Leg 8 set off on Sunday as if the fleet were wading through treacle on a glorious but stiflingly humid Lisbon afternoon, which deprived the fleet of power with only the lightest of winds.
The crews will not be able to enjoy such a tranquil ride for long. The leg is only 647 nautical miles (nm), and much the shortest so far, but the forecast is for plenty of breeze to kick in, especially around the Bay of Biscay.
In-form MAPFRE made the early pace as the fleet attempted to deal with the tough, near windless conditions, as well as the iconic iron bridge which straddles the tidal Tagus River.
Abu Dhabi Ocean Racing was struggling at the back of the pack in sixth place early on, but it was still very early, even on such a short stage and sure enough as the breeze filled in they worked their way through the fleet. Team Brunel had the honour of leading the fleet past the final gate with Team Alvimedica and MAPFRE hot on their heels.
A nearly wholly upwind leg is now expected and a test of sailing technique that the fleet has yet to face in more than eight months of racing.
Ian Walker, skipper of Abu Dhabi Ocean Racing, for one, is anticipating the challenge with relish since the fleet has yet to be tested in this kind of condition – a voyage, in some ways, into the unknown.
“There are light winds chasing up the Portuguese coast, but by the time we get to Cape Finisterre, it should be a dead beat to Lorient, and probably quite windy, over 30 knots,” he says. He is banking on plenty of upwind sailing. “It’ll be interesting as we haven’t had a lot of upwind in this race. We don’t really know what the pecking order is in these conditions, so it could be a very different leg to the others.”
The race is intriguingly poised with Abu Dhabi Ocean Racing, on paper, able to clinch overall victory if results go their way when the boats arrive after three to four days of sailing.
Should they win, and their closest rivals, Team Brunel and Dongfeng Race Team finish fourth or worse, then Ian can loft the trophy in France. However, he brushed aside all premature talk of that prospect at the pre-leg press conference on Friday.
“There’s a lot of this race left. In offshore sailing, you can lose it going up a river at the end,” he said.
“I’ve seen Admiral’s Cups lost in the dying seconds. We’re a long, long way from winning this race. When you start to think you’ve got it won, that’s when you start to lose.”
“I prefer not to even look at the scoreboard – these guys (his rival skippers) know they still have plenty of chance to beat us in this race.”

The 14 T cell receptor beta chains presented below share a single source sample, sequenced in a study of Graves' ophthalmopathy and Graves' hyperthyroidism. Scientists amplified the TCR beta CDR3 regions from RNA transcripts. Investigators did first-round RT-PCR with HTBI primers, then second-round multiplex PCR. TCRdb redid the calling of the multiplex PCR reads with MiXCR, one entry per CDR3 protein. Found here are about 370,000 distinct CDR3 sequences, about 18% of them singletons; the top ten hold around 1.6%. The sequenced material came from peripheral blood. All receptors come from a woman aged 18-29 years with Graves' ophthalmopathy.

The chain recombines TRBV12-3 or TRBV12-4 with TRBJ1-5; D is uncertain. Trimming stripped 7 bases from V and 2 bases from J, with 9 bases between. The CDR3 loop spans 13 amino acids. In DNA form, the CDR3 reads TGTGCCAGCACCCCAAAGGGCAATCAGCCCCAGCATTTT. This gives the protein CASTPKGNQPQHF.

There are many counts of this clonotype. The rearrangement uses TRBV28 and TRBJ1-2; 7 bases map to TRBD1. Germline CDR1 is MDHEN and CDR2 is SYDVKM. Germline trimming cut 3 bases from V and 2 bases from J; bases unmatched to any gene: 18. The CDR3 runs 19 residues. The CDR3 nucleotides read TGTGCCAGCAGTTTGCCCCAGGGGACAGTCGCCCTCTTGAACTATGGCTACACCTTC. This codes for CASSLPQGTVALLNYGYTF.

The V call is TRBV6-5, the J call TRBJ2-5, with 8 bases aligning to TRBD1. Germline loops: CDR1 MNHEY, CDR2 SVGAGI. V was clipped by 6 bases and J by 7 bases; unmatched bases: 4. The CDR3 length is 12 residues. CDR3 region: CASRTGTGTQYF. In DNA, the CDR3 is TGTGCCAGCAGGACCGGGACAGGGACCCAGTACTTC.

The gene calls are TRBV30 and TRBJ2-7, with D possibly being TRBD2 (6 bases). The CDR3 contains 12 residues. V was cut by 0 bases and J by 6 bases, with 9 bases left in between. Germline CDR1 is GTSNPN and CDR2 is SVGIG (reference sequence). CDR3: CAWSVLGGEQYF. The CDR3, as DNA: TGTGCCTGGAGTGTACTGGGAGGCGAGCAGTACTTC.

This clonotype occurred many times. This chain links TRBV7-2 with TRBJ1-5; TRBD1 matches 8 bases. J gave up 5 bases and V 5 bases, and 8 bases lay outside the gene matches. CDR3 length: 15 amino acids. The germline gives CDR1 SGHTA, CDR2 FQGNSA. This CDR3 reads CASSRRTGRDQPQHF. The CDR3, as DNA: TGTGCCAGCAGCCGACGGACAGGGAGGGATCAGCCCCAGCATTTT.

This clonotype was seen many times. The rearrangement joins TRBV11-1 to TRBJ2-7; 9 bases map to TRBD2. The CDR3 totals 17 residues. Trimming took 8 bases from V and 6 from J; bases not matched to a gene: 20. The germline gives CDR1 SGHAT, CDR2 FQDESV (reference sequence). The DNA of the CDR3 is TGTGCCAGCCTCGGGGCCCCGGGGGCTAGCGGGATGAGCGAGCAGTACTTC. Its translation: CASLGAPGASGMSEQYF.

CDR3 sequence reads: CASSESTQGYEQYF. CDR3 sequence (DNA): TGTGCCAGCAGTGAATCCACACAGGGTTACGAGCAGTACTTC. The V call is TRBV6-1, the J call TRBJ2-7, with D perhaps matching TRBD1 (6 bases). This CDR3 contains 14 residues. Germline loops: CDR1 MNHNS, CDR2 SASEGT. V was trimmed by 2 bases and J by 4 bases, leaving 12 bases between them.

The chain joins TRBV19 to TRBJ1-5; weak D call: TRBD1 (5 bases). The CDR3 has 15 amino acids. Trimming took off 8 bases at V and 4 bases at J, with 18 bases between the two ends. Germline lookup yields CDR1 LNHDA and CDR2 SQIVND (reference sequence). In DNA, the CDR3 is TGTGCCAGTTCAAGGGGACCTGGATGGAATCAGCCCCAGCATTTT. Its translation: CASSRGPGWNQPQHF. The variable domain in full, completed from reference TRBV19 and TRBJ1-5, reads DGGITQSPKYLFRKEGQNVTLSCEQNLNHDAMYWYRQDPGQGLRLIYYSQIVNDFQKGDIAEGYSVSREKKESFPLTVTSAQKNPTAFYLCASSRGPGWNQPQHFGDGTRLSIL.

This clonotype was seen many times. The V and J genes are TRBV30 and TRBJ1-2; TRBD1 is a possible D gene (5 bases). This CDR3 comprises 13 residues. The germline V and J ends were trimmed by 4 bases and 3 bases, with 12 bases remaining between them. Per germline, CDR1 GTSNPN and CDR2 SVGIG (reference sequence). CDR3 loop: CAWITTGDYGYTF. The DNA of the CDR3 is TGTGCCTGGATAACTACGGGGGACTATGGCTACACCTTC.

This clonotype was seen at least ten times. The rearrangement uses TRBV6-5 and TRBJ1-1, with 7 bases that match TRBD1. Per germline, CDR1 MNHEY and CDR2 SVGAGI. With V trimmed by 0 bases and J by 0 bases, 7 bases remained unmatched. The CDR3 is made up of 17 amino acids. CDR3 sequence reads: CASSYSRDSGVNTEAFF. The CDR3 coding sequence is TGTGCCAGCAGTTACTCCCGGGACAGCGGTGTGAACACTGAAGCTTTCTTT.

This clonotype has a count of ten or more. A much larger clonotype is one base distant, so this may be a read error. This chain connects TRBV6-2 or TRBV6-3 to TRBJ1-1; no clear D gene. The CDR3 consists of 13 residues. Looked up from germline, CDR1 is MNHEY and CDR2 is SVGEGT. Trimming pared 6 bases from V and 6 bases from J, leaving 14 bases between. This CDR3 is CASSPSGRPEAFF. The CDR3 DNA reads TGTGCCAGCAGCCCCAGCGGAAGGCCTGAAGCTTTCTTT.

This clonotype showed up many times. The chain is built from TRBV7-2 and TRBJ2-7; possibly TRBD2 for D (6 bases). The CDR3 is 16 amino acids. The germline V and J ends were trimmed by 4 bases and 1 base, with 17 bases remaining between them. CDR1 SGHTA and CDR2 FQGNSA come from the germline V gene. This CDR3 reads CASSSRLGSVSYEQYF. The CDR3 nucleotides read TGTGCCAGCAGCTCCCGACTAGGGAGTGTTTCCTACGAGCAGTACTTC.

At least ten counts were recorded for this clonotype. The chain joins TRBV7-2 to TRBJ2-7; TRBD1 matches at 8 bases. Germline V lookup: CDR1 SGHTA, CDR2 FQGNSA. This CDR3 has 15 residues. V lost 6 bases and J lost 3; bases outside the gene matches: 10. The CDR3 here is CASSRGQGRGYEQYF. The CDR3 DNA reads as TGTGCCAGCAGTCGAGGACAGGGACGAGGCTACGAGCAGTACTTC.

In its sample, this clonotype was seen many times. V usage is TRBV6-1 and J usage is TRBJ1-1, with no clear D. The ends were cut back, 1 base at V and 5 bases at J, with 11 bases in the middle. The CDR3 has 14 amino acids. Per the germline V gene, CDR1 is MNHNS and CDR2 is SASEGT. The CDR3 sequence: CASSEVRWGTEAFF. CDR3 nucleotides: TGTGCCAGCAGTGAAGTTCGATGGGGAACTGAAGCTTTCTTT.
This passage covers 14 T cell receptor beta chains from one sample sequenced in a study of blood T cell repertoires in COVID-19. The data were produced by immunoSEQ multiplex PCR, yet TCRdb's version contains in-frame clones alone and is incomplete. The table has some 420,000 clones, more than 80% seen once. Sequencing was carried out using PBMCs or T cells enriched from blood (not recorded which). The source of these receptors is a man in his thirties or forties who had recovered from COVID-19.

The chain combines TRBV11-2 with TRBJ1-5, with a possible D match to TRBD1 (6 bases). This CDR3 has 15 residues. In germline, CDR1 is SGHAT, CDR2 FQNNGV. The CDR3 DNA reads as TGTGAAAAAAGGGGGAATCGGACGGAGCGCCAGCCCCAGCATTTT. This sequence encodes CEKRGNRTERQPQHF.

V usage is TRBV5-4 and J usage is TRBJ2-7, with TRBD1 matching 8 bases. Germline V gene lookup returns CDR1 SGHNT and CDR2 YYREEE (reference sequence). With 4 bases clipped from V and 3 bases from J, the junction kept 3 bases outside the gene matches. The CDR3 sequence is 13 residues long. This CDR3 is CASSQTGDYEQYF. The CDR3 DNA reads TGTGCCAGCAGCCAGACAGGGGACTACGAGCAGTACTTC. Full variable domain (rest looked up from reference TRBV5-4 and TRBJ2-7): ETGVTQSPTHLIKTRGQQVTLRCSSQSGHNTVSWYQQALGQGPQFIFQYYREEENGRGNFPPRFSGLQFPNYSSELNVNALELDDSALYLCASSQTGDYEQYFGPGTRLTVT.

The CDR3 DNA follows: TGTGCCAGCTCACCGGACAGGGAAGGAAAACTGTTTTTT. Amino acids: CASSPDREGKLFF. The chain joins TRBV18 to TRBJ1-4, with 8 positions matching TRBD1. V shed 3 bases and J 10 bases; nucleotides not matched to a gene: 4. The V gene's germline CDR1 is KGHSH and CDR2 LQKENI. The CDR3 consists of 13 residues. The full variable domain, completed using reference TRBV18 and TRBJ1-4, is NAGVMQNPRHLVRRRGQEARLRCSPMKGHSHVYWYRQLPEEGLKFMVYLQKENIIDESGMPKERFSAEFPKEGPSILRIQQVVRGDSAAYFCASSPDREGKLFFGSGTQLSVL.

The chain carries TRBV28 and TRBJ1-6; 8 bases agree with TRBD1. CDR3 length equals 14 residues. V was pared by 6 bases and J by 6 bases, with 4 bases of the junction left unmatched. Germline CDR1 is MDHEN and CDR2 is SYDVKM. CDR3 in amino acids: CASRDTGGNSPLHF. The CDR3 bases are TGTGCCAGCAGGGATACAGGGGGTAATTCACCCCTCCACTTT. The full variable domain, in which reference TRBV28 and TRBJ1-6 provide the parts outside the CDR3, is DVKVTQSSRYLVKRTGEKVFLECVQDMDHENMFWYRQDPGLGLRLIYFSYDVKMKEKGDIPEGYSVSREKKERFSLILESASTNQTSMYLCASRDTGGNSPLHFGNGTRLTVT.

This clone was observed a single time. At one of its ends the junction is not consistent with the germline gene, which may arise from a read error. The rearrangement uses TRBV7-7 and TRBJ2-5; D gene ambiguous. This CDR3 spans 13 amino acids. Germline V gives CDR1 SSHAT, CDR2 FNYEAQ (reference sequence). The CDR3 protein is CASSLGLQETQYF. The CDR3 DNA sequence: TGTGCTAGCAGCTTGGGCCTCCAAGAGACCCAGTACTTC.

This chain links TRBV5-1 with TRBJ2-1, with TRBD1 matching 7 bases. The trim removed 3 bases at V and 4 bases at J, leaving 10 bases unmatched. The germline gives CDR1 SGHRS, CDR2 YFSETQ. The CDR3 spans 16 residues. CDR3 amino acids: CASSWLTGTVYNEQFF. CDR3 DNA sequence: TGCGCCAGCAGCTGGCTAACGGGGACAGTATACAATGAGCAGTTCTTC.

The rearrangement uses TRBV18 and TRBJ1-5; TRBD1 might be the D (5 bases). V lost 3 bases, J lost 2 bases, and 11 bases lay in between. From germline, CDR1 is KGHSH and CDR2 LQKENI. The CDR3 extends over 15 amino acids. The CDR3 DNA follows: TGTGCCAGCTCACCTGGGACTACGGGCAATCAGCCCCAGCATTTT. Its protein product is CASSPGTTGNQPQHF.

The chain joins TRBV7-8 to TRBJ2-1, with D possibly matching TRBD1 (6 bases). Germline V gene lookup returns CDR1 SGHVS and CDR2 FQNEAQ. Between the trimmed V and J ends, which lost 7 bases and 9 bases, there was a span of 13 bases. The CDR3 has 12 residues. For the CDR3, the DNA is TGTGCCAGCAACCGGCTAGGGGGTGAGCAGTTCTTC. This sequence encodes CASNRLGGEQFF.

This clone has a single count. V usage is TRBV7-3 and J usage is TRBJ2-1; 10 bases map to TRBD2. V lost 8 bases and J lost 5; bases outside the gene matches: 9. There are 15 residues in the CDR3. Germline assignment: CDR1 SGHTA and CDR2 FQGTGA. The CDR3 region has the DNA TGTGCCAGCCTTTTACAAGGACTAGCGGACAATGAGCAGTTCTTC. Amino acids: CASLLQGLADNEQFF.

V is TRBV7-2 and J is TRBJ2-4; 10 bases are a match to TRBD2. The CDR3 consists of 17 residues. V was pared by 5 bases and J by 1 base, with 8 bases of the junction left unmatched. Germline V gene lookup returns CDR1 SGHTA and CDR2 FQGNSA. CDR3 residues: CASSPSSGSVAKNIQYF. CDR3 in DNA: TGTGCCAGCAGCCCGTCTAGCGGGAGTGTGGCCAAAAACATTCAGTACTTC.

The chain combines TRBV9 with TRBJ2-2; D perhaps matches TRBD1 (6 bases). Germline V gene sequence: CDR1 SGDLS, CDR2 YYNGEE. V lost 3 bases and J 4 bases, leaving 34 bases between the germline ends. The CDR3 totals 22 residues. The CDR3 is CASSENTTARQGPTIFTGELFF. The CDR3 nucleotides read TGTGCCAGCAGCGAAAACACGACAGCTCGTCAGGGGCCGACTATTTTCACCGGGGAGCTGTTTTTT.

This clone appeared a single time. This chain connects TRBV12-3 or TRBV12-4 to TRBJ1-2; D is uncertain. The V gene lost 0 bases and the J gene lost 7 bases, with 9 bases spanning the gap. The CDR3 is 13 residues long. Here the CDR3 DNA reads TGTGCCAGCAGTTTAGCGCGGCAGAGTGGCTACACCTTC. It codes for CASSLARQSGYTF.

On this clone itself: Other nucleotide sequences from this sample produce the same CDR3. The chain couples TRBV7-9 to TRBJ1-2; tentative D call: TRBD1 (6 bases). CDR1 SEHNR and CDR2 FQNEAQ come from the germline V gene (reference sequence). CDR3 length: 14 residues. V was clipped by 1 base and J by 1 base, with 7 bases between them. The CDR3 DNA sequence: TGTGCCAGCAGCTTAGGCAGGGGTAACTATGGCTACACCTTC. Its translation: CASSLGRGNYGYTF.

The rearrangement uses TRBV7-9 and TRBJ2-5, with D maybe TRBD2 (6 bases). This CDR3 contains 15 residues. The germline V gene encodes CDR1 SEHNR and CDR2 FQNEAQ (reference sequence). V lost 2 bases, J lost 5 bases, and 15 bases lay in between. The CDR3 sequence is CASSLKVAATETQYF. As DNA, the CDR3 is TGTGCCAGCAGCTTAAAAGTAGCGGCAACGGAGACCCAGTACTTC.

It is not just Team Brunel and Dongfeng Race Team who will want to upset Walker’s bid to claim the trophy prematurely in Lorient. MAPFRE are currently in red-hot form. They were narrowly pipped by Team Brunel into Lisbon at the end of Leg 7, but bounced back with a paper-thin, in-port race victory here on Saturday at the expense of Walker’s Emirati boat.
Their cause is boosted by a desire to underline their credentials as one of the classiest crews in the fleet, after two separate brushes with the independent, international jury following rule breaches cost them a total of three points. Similarly, Team Alvimedica are improving leg on leg, and have garnered two podium places in the last 10 days: third in Leg 7 and the same position in the in-port race.
They spent much of their pre-race build-up based in Lisbon, training in Tagus River and nearby Cascais and were hoping to make that local know-how pay in the early stages of the leg.
Team Vestas Wind are simply delighted to be back in the mix again, after climbing their own Everest simply to repair their shattered boat in time to re-join the fleet for the final two legs.
Team SCA know that the last two, sprint, coastal legs – the ‘European Tour’ – offer them their best chance of upsetting the established order of dominance.
They too have improved leg after leg, but that progress has yet to be rewarded on the scoreboard. Skipper Sam Davies, whose home is near Lorient, would love nothing better than to claim their best results at the climax of the 12th edition.
“It’s a shorter leg, a sprint, which is a little bit different. We know that we can stay with the group – we’ve been in the lead after three or four days in other legs,” she said in a pre-leg interview.
“We have a good chance. These last two legs are the ones that stay in everyone’s memory at the end of the race.”
The fleet is expected to reach Lorient early on Thursday (June 11). They will have a short maintenance period there before setting off for the final leg to Gothenburg on Tuesday, June 16 and the event finishes with an in-port race in Gothenburg on June 27.